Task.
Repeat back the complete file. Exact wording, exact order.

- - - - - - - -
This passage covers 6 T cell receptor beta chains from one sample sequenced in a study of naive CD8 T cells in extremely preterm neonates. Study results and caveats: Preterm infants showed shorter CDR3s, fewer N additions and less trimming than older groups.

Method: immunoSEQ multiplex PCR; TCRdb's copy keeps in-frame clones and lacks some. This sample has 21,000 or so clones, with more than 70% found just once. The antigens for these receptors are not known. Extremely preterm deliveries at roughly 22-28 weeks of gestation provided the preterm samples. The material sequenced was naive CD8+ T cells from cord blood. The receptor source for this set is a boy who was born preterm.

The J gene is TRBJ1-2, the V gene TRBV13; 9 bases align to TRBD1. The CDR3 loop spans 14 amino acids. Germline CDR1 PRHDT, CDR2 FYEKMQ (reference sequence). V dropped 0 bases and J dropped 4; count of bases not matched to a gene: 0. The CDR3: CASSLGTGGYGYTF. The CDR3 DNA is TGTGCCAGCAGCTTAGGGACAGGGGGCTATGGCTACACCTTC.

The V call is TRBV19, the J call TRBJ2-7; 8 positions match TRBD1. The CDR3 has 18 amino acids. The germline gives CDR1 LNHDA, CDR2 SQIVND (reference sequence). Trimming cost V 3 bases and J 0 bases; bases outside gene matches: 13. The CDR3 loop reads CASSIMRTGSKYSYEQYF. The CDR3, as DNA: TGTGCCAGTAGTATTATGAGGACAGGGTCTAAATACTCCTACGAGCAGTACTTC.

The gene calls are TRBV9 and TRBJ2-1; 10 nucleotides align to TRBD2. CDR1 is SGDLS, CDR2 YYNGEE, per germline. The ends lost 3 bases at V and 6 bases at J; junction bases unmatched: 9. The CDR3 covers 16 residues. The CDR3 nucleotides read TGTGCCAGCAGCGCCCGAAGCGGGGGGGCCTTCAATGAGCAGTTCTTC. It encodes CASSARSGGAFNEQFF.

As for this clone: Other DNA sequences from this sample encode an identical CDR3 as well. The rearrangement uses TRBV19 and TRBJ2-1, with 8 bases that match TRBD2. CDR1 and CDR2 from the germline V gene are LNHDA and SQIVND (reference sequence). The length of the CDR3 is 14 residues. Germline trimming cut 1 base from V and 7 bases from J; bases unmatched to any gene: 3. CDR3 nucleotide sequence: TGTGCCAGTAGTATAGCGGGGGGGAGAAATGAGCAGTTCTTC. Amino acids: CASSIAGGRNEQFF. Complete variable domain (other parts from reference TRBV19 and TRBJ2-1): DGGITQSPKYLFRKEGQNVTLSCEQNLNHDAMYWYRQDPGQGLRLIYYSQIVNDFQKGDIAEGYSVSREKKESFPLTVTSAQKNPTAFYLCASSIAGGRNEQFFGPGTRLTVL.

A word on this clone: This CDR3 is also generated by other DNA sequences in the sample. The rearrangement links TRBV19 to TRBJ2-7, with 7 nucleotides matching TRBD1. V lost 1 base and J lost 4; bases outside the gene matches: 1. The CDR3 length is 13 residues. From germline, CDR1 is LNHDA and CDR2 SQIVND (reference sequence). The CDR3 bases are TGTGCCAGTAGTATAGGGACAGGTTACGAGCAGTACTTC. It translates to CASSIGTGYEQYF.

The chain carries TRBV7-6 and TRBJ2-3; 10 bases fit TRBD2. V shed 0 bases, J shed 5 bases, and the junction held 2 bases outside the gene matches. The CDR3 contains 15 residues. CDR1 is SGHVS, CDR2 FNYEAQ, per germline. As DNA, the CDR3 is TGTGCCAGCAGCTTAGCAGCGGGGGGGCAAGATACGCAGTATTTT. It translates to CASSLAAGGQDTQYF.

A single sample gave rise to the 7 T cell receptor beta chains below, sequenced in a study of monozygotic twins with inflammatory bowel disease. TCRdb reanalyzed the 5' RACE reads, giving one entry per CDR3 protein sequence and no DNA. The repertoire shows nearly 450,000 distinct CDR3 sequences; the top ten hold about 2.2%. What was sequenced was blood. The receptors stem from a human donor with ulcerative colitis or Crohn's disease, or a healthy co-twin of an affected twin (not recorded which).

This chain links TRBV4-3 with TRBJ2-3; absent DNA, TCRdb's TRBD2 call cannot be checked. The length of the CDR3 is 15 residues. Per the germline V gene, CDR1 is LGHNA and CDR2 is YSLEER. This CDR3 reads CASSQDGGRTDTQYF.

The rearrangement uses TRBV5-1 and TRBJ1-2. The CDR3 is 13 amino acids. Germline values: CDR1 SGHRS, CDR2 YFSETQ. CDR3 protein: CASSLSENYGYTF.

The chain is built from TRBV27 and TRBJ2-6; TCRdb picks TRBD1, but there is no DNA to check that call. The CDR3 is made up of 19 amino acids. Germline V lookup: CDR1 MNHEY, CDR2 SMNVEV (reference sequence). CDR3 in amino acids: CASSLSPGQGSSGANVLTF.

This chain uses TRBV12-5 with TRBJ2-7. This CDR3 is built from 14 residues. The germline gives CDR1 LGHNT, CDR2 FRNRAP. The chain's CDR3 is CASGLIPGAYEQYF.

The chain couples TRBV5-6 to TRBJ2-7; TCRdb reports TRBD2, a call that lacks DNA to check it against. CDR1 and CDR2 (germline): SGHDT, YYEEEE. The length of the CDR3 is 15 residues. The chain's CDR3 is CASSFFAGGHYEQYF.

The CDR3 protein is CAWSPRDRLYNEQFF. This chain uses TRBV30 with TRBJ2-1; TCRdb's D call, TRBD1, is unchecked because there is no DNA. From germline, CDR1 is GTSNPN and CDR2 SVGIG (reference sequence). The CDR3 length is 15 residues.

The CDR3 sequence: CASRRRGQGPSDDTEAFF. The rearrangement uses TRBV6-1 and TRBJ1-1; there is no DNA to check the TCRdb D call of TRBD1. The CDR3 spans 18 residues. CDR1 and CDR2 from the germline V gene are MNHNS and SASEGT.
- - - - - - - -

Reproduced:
This passage covers 6 T cell receptor beta chains from one sample sequenced in a study of naive CD8 T cells in extremely preterm neonates. Study results and caveats: Preterm infants showed shorter CDR3s, fewer N additions and less trimming than older groups.

Method: immunoSEQ multiplex PCR; TCRdb's copy keeps in-frame clones and lacks some. This sample has 21,000 or so clones, with more than 70% found just once. The antigens for these receptors are not known. Extremely preterm deliveries at roughly 22-28 weeks of gestation provided the preterm samples. The material sequenced was naive CD8+ T cells from cord blood. The receptor source for this set is a boy who was born preterm.

The J gene is TRBJ1-2, the V gene TRBV13; 9 bases align to TRBD1. The CDR3 loop spans 14 amino acids. Germline CDR1 PRHDT, CDR2 FYEKMQ (reference sequence). V dropped 0 bases and J dropped 4; count of bases not matched to a gene: 0. The CDR3: CASSLGTGGYGYTF. The CDR3 DNA is TGTGCCAGCAGCTTAGGGACAGGGGGCTATGGCTACACCTTC.

The V call is TRBV19, the J call TRBJ2-7; 8 positions match TRBD1. The CDR3 has 18 amino acids. The germline gives CDR1 LNHDA, CDR2 SQIVND (reference sequence). Trimming cost V 3 bases and J 0 bases; bases outside gene matches: 13. The CDR3 loop reads CASSIMRTGSKYSYEQYF. The CDR3, as DNA: TGTGCCAGTAGTATTATGAGGACAGGGTCTAAATACTCCTACGAGCAGTACTTC.

The gene calls are TRBV9 and TRBJ2-1; 10 nucleotides align to TRBD2. CDR1 is SGDLS, CDR2 YYNGEE, per germline. The ends lost 3 bases at V and 6 bases at J; junction bases unmatched: 9. The CDR3 covers 16 residues. The CDR3 nucleotides read TGTGCCAGCAGCGCCCGAAGCGGGGGGGCCTTCAATGAGCAGTTCTTC. It encodes CASSARSGGAFNEQFF.

As for this clone: Other DNA sequences from this sample encode an identical CDR3 as well. The rearrangement uses TRBV19 and TRBJ2-1, with 8 bases that match TRBD2. CDR1 and CDR2 from the germline V gene are LNHDA and SQIVND (reference sequence). The length of the CDR3 is 14 residues. Germline trimming cut 1 base from V and 7 bases from J; bases unmatched to any gene: 3. CDR3 nucleotide sequence: TGTGCCAGTAGTATAGCGGGGGGGAGAAATGAGCAGTTCTTC. Amino acids: CASSIAGGRNEQFF. Complete variable domain (other parts from reference TRBV19 and TRBJ2-1): DGGITQSPKYLFRKEGQNVTLSCEQNLNHDAMYWYRQDPGQGLRLIYYSQIVNDFQKGDIAEGYSVSREKKESFPLTVTSAQKNPTAFYLCASSIAGGRNEQFFGPGTRLTVL.

A word on this clone: This CDR3 is also generated by other DNA sequences in the sample. The rearrangement links TRBV19 to TRBJ2-7, with 7 nucleotides matching TRBD1. V lost 1 base and J lost 4; bases outside the gene matches: 1. The CDR3 length is 13 residues. From germline, CDR1 is LNHDA and CDR2 SQIVND (reference sequence). The CDR3 bases are TGTGCCAGTAGTATAGGGACAGGTTACGAGCAGTACTTC. It translates to CASSIGTGYEQYF.

The chain carries TRBV7-6 and TRBJ2-3; 10 bases fit TRBD2. V shed 0 bases, J shed 5 bases, and the junction held 2 bases outside the gene matches. The CDR3 contains 15 residues. CDR1 is SGHVS, CDR2 FNYEAQ, per germline. As DNA, the CDR3 is TGTGCCAGCAGCTTAGCAGCGGGGGGGCAAGATACGCAGTATTTT. It translates to CASSLAAGGQDTQYF.

A single sample gave rise to the 7 T cell receptor beta chains below, sequenced in a study of monozygotic twins with inflammatory bowel disease. TCRdb reanalyzed the 5' RACE reads, giving one entry per CDR3 protein sequence and no DNA. The repertoire shows nearly 450,000 distinct CDR3 sequences; the top ten hold about 2.2%. What was sequenced was blood. The receptors stem from a human donor with ulcerative colitis or Crohn's disease, or a healthy co-twin of an affected twin (not recorded which).

This chain links TRBV4-3 with TRBJ2-3; absent DNA, TCRdb's TRBD2 call cannot be checked. The length of the CDR3 is 15 residues. Per the germline V gene, CDR1 is LGHNA and CDR2 is YSLEER. This CDR3 reads CASSQDGGRTDTQYF.

The rearrangement uses TRBV5-1 and TRBJ1-2. The CDR3 is 13 amino acids. Germline values: CDR1 SGHRS, CDR2 YFSETQ. CDR3 protein: CASSLSENYGYTF.

The chain is built from TRBV27 and TRBJ2-6; TCRdb picks TRBD1, but there is no DNA to check that call. The CDR3 is made up of 19 amino acids. Germline V lookup: CDR1 MNHEY, CDR2 SMNVEV (reference sequence). CDR3 in amino acids: CASSLSPGQGSSGANVLTF.

This chain uses TRBV12-5 with TRBJ2-7. This CDR3 is built from 14 residues. The germline gives CDR1 LGHNT, CDR2 FRNRAP. The chain's CDR3 is CASGLIPGAYEQYF.

The chain couples TRBV5-6 to TRBJ2-7; TCRdb reports TRBD2, a call that lacks DNA to check it against. CDR1 and CDR2 (germline): SGHDT, YYEEEE. The length of the CDR3 is 15 residues. The chain's CDR3 is CASSFFAGGHYEQYF.

The CDR3 protein is CAWSPRDRLYNEQFF. This chain uses TRBV30 with TRBJ2-1; TCRdb's D call, TRBD1, is unchecked because there is no DNA. From germline, CDR1 is GTSNPN and CDR2 SVGIG (reference sequence). The CDR3 length is 15 residues.

The CDR3 sequence: CASRRRGQGPSDDTEAFF. The rearrangement uses TRBV6-1 and TRBJ1-1; there is no DNA to check the TCRdb D call of TRBD1. The CDR3 spans 18 residues. CDR1 and CDR2 from the germline V gene are MNHNS and SASEGT.